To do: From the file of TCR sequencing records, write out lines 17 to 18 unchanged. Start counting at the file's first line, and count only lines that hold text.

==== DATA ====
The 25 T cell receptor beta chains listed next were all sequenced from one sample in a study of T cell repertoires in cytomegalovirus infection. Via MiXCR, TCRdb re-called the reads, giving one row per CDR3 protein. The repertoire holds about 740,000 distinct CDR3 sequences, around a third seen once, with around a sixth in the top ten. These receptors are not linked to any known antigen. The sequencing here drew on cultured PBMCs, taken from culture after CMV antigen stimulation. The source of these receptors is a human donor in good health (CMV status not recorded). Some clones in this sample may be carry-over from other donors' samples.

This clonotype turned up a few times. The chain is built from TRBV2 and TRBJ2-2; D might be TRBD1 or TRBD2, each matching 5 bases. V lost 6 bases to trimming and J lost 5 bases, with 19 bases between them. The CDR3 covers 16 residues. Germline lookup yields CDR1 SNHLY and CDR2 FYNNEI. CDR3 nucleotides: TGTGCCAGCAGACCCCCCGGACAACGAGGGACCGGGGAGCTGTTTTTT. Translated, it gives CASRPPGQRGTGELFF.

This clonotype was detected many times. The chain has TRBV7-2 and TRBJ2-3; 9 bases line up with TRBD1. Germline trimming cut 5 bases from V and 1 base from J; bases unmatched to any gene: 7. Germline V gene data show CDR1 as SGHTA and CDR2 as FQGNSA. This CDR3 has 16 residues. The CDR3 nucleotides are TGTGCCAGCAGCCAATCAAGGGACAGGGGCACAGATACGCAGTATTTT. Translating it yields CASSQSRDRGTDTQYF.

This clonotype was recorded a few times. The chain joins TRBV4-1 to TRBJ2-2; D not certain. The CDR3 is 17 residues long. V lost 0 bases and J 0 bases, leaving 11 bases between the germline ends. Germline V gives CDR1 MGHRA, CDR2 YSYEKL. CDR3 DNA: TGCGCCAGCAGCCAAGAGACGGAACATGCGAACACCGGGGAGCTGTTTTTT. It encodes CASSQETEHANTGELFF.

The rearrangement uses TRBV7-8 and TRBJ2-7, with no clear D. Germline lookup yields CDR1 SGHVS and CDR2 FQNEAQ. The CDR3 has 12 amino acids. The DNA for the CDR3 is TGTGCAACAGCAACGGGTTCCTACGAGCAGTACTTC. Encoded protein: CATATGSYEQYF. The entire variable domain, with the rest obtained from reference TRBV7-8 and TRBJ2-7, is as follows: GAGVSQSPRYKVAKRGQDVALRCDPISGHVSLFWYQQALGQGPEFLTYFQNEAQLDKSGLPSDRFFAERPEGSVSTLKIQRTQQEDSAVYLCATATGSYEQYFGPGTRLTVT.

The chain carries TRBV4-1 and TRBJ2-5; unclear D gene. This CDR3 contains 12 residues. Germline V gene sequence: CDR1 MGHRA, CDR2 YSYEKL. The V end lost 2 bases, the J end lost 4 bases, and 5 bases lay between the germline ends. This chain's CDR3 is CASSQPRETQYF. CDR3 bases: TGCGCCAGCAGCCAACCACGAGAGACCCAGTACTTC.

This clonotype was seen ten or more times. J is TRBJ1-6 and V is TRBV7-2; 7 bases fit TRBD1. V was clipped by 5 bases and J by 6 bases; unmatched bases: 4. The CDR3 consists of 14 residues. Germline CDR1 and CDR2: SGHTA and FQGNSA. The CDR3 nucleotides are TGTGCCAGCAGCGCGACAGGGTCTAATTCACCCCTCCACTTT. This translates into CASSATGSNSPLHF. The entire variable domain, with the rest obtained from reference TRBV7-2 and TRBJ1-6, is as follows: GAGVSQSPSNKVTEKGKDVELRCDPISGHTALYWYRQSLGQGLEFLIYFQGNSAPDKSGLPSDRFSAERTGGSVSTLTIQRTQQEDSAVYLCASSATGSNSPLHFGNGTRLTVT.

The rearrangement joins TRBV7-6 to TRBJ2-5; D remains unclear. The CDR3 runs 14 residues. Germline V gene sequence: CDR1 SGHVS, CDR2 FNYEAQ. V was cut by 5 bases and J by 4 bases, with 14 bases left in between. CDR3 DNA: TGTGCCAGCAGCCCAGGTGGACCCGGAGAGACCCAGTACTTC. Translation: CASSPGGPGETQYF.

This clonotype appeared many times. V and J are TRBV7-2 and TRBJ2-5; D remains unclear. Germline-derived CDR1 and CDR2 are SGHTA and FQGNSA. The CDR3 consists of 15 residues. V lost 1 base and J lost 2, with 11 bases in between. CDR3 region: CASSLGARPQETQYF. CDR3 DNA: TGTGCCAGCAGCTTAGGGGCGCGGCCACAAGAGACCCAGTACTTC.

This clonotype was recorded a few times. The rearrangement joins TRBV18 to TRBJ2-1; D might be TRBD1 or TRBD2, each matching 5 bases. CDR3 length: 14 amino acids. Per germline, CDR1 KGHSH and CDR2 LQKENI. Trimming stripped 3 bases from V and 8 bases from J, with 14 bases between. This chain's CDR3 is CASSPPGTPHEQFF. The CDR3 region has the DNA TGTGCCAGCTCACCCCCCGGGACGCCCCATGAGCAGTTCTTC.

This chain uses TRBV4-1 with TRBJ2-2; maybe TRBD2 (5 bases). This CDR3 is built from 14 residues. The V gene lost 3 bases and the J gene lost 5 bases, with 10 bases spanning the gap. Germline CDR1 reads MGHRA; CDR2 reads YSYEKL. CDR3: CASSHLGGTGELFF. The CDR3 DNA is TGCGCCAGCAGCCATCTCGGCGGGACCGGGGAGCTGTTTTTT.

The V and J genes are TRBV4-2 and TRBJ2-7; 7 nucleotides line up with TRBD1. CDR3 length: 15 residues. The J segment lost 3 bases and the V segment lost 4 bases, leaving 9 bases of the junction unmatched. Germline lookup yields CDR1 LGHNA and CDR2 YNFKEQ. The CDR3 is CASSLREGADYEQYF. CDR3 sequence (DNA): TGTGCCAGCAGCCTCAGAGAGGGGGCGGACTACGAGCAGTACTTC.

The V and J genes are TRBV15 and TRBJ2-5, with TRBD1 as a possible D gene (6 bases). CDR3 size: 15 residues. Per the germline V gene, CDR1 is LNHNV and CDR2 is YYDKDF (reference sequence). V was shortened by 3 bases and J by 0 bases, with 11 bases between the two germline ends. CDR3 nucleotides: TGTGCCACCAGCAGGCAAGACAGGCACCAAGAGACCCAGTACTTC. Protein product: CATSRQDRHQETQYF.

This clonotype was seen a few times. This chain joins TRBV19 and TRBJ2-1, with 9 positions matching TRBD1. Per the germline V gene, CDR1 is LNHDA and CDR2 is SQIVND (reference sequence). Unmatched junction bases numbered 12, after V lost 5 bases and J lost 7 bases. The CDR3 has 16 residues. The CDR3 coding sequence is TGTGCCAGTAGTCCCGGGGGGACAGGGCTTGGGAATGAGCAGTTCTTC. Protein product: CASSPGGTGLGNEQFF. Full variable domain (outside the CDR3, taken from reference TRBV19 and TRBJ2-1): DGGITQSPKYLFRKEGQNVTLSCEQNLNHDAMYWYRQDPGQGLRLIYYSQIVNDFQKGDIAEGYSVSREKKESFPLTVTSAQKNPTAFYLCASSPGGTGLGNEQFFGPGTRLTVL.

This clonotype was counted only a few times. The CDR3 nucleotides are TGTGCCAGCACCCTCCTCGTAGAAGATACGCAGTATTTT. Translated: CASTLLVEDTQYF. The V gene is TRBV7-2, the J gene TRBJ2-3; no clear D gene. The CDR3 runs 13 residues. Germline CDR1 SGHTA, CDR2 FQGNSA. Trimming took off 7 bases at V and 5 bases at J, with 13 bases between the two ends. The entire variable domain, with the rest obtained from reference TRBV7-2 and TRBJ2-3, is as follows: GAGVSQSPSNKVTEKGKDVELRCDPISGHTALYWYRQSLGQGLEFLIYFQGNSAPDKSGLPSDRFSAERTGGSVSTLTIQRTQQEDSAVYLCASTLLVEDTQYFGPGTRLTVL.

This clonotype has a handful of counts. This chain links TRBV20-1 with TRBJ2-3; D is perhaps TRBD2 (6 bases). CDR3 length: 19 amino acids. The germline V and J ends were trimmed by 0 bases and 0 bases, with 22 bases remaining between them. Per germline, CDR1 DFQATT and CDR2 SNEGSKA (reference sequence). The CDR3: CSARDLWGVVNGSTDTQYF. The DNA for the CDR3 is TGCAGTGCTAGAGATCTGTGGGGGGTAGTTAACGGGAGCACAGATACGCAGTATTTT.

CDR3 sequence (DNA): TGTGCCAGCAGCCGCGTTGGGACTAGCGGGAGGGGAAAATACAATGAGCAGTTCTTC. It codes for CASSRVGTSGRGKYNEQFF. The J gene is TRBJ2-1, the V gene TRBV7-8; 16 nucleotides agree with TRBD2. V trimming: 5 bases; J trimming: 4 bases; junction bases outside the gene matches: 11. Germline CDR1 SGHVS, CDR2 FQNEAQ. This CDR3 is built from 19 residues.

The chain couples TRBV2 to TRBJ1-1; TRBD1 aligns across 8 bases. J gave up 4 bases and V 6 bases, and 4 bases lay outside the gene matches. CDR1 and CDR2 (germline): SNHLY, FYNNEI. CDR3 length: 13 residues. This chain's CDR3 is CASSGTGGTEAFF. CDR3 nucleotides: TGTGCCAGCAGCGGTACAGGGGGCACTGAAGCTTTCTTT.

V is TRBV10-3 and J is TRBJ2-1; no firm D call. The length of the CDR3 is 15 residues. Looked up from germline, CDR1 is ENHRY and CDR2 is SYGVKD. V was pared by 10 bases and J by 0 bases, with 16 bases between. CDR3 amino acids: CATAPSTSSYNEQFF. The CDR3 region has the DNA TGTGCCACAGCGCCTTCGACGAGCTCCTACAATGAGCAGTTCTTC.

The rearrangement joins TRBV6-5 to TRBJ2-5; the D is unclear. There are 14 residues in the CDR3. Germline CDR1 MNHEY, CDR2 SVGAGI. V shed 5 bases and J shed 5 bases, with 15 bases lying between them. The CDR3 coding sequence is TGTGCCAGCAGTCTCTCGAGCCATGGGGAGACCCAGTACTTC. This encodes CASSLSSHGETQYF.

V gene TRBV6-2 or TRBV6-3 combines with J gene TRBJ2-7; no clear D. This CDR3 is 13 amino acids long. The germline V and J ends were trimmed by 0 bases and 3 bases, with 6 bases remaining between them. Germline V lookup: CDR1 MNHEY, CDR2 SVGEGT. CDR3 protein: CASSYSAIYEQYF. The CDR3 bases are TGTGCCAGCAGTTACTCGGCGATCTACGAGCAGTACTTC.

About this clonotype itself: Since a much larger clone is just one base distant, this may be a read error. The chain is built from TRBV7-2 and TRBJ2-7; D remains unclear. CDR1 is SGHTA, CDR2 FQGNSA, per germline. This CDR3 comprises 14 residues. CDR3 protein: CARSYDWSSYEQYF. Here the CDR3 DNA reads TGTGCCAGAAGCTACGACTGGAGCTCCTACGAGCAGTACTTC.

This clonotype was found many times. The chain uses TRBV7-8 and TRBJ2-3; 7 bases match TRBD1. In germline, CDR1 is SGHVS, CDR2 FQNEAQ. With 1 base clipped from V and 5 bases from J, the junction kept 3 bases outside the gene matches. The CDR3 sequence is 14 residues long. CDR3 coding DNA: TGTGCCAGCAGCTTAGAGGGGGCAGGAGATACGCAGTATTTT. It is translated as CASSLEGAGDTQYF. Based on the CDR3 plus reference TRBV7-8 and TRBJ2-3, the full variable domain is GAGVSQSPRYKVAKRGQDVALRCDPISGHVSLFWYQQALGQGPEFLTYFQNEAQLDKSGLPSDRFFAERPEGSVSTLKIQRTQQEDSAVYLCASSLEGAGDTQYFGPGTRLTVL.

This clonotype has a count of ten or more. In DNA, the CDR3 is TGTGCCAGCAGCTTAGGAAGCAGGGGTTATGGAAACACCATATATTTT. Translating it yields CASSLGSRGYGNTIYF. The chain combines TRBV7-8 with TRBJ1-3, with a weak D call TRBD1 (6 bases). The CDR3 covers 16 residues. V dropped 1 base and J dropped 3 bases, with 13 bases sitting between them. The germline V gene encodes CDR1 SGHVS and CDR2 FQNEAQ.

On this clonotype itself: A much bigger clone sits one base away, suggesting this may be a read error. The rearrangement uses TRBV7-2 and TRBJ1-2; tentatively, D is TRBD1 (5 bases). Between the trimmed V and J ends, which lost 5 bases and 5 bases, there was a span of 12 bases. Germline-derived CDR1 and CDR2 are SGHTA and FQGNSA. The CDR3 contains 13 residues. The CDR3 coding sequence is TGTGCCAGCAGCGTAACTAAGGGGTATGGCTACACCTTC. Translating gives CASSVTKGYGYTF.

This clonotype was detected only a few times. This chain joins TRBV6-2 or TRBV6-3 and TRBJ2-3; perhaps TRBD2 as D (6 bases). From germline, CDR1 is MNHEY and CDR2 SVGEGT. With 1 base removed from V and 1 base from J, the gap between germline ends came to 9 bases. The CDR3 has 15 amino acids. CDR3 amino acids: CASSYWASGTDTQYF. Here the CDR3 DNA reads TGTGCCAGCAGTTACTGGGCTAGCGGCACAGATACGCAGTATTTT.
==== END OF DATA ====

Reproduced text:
CDR3 sequence (DNA): TGTGCCAGCAGCCGCGTTGGGACTAGCGGGAGGGGAAAATACAATGAGCAGTTCTTC. It codes for CASSRVGTSGRGKYNEQFF. The J gene is TRBJ2-1, the V gene TRBV7-8; 16 nucleotides agree with TRBD2. V trimming: 5 bases; J trimming: 4 bases; junction bases outside the gene matches: 11. Germline CDR1 SGHVS, CDR2 FQNEAQ. This CDR3 is built from 19 residues.

The chain couples TRBV2 to TRBJ1-1; TRBD1 aligns across 8 bases. J gave up 4 bases and V 6 bases, and 4 bases lay outside the gene matches. CDR1 and CDR2 (germline): SNHLY, FYNNEI. CDR3 length: 13 residues. This chain's CDR3 is CASSGTGGTEAFF. CDR3 nucleotides: TGTGCCAGCAGCGGTACAGGGGGCACTGAAGCTTTCTTT.